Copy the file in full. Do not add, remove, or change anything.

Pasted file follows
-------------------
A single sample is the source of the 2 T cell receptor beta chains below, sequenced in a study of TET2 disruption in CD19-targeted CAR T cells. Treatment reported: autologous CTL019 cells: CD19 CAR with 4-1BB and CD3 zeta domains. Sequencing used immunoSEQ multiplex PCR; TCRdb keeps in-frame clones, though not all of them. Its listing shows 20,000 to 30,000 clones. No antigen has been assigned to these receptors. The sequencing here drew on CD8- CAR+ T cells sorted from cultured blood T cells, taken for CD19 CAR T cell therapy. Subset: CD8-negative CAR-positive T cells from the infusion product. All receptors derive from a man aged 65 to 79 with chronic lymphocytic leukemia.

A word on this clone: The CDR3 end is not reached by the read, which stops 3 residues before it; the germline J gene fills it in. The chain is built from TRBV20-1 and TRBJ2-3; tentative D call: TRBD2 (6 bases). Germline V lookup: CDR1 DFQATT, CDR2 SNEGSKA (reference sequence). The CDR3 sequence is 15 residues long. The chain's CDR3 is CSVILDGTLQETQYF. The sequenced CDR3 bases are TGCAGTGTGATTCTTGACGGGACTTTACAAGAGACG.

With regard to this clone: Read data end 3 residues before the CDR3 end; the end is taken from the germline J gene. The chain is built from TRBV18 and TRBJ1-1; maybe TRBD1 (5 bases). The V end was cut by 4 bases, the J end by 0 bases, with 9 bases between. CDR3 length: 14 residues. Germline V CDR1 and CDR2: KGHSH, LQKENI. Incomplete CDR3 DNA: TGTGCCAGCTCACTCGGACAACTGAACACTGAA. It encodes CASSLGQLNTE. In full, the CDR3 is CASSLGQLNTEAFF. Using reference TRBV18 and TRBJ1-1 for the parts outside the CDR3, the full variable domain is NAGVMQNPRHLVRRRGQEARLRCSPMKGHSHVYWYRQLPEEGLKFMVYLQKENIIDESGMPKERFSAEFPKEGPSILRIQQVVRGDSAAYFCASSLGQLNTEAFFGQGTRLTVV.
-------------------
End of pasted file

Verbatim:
A single sample is the source of the 2 T cell receptor beta chains below, sequenced in a study of TET2 disruption in CD19-targeted CAR T cells. Treatment reported: autologous CTL019 cells: CD19 CAR with 4-1BB and CD3 zeta domains. Sequencing used immunoSEQ multiplex PCR; TCRdb keeps in-frame clones, though not all of them. Its listing shows 20,000 to 30,000 clones. No antigen has been assigned to these receptors. The sequencing here drew on CD8- CAR+ T cells sorted from cultured blood T cells, taken for CD19 CAR T cell therapy. Subset: CD8-negative CAR-positive T cells from the infusion product. All receptors derive from a man aged 65 to 79 with chronic lymphocytic leukemia.

A word on this clone: The CDR3 end is not reached by the read, which stops 3 residues before it; the germline J gene fills it in. The chain is built from TRBV20-1 and TRBJ2-3; tentative D call: TRBD2 (6 bases). Germline V lookup: CDR1 DFQATT, CDR2 SNEGSKA (reference sequence). The CDR3 sequence is 15 residues long. The chain's CDR3 is CSVILDGTLQETQYF. The sequenced CDR3 bases are TGCAGTGTGATTCTTGACGGGACTTTACAAGAGACG.

With regard to this clone: Read data end 3 residues before the CDR3 end; the end is taken from the germline J gene. The chain is built from TRBV18 and TRBJ1-1; maybe TRBD1 (5 bases). The V end was cut by 4 bases, the J end by 0 bases, with 9 bases between. CDR3 length: 14 residues. Germline V CDR1 and CDR2: KGHSH, LQKENI. Incomplete CDR3 DNA: TGTGCCAGCTCACTCGGACAACTGAACACTGAA. It encodes CASSLGQLNTE. In full, the CDR3 is CASSLGQLNTEAFF. Using reference TRBV18 and TRBJ1-1 for the parts outside the CDR3, the full variable domain is NAGVMQNPRHLVRRRGQEARLRCSPMKGHSHVYWYRQLPEEGLKFMVYLQKENIIDESGMPKERFSAEFPKEGPSILRIQQVVRGDSAAYFCASSLGQLNTEAFFGQGTRLTVV.